NEWS DIGEST 18.04.2021: The Cameron/Greensill scandal heats up

Today’s news is brought to you via Google News. The funding scandal involving former British prime minister David Cameron and the collapsed financial services firm Greensill Capital appears to be snowballing, with the current administration forced into urgent damage control. The UK environment secretary (minister) George Eustice told Sky News that Cameron had not done anything wrong in texting ministers to promote Greensill in its drive to financially back the government’s coronavirus financial stimulus scheme, but said he should have written formal letters instead. The secretary also said that current rules on political lobbying were ‘good’. Members of the opposition party Labour, however condemned both Cameron and the ruling party’s response to the scandal, saying that ‘Tory sleaze’ was returning and the revelations in light of the scandal hitting the headlines were ‘really quite shocking’, according to Labour’s shadow communities secretary, Steve Reed – Greensill scandal: Current lobbying rules are ‘pretty good’ and Cameron didn’t do anything wrong, says minister (Sky News Politics)

Photo by Chris Schippers on Pexels.com

David Cameron worked for Greensill as an advisor after he was dumped from power following the Brexit referendum in 2016, which he called. As an Greensill agent, he lobbied ministers to ‘prise open’ the UK’s National Health Service (NHS), which provides public subsidised healthcare for the whole of the UK. The former PM, as a lobbyist for the UK-Australian firm, was close to its chief executive, Lex Greensill, appealed to ministers to privatise an app-based service used by NHS doctors. Greensill had rolled out a paid-for app named Earnd for medical staff, and Cameron was richly rewarded with share options worth millions of pounds – David Cameron rode the wave of Covid to target the NHS (The Sunday Times)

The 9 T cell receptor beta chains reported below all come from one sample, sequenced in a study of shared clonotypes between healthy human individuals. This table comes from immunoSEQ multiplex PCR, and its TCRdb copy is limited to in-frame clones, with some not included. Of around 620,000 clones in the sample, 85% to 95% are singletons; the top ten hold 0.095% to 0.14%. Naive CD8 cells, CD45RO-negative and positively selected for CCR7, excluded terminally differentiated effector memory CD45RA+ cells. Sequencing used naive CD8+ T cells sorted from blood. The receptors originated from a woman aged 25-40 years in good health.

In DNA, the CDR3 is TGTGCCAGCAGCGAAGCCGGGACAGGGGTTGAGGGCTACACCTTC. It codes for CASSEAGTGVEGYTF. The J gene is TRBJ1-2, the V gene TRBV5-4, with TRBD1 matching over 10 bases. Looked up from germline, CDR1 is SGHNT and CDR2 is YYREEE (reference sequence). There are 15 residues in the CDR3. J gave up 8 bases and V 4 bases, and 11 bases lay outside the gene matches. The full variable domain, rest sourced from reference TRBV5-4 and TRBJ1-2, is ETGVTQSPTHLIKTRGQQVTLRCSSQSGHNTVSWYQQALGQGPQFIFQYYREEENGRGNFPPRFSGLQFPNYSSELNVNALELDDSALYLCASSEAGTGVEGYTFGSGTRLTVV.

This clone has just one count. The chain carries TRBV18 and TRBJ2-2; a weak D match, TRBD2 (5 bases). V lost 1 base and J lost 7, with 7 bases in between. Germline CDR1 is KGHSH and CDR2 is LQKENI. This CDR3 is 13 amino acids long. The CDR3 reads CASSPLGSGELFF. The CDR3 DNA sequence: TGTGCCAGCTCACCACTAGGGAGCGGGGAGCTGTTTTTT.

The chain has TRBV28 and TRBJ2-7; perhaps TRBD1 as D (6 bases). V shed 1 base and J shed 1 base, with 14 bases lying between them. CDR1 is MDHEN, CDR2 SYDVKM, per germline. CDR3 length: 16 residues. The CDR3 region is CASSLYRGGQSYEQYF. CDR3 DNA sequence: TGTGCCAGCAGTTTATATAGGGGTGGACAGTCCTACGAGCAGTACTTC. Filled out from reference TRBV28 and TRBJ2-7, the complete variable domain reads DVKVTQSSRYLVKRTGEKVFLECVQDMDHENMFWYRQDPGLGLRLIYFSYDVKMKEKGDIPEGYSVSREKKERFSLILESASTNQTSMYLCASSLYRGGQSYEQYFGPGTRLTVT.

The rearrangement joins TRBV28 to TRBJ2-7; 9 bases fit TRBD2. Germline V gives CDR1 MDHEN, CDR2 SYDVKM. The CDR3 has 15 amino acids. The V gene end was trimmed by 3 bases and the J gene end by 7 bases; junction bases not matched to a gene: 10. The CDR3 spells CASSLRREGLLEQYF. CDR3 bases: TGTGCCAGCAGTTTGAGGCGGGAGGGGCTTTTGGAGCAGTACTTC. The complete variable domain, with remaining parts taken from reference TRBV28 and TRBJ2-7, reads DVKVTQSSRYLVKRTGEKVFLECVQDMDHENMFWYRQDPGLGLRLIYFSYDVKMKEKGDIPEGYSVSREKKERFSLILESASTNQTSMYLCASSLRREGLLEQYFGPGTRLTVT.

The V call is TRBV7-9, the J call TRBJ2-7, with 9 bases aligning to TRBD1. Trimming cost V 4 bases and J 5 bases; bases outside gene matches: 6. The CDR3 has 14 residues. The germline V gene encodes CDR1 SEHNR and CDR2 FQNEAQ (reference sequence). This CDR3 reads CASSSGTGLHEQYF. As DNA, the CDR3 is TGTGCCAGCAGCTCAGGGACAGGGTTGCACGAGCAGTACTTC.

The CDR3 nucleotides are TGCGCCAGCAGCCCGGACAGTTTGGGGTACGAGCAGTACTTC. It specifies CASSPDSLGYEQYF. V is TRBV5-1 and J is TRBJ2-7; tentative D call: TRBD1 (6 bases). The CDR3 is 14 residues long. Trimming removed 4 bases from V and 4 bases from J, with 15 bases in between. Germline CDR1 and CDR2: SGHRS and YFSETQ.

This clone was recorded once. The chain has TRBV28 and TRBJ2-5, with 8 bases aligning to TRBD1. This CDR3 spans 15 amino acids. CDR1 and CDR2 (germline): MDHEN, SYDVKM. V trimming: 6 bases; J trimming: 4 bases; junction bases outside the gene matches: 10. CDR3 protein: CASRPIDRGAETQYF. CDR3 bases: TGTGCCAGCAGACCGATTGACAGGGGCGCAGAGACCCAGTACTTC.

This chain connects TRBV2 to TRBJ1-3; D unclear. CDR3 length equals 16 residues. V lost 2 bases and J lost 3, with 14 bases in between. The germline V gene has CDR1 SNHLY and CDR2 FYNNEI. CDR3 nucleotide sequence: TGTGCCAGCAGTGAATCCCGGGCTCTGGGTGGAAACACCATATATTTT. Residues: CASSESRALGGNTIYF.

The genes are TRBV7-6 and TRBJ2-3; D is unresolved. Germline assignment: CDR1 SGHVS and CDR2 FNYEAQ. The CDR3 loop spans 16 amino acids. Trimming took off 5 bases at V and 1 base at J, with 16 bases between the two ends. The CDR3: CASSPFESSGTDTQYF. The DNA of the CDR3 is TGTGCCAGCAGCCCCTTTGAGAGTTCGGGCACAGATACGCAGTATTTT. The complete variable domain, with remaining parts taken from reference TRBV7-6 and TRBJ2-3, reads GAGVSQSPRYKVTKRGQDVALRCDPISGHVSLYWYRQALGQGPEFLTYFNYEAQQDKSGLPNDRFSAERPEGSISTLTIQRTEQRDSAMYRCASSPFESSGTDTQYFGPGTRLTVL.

The current prime minister, Boris Johnson, was advised by The Independent newspaper to tighten up lobbying rules in light of the Cameron-Greensill controversy, and most importantly, to find an applicant for the role of independent advisor to the government on ministerial interests, which has lain vacant for the past six months after the previous occupant quit in disgust following another government scandal around the alleged bullying of civil servants – It is in Boris Johnson’s interest to tighten the rules on lobbying (Independent Premium)

The Guardian newspaper, another leading broadsheet, has lambasted the government response to the scandal, stating that the fiasco was ‘just the tip of the fatberg’. The newspaper article on the scandal, written by regular commentator Andrew Rawnsley, said that the ethics of the current government needed a ‘deep clean’ and that regulations against corruption in the Parliament and civil service ironically ushered in under Cameron’s reign, were as useful as a ‘chocolate fireguard’. Tellingly, Rawnsley said that the Greensill problem was of an order several times more serious that the numerous controversies and episodes of moral sleaze that dogged the Conservative parties during their glory days in the 1990s – David Cameron and the Greensill scandal is just the tip of the fatberg (The Guardian Opinion)

In another Sunday opinion piece, published by The Guardian‘s child newspaper The Observer, the paper’s editorial team stated that nothing much would come of the lessons learned from the scandal, and politicians would continue line their pockets until ministerial codes meant to prevent this sort of thing are more rigidly enforced. Former PM David Cameron, as a lobbyist working for Greensill Capital, was said to have contacted both Chancellor of the Exchequer Rishi Sunak and health secretary Matt Hancock and therefore could have potentially influenced government policy during the pandemic. It has also emerged that two senior civil servants held paid roles for Greensill, something that has only been made easier by the current government’s strong desire to increase the role of the private sector in publicly-funded ministerial initiatives – The Observer view on the lobbying scandal engulfing the government (The Guardian Opinion)

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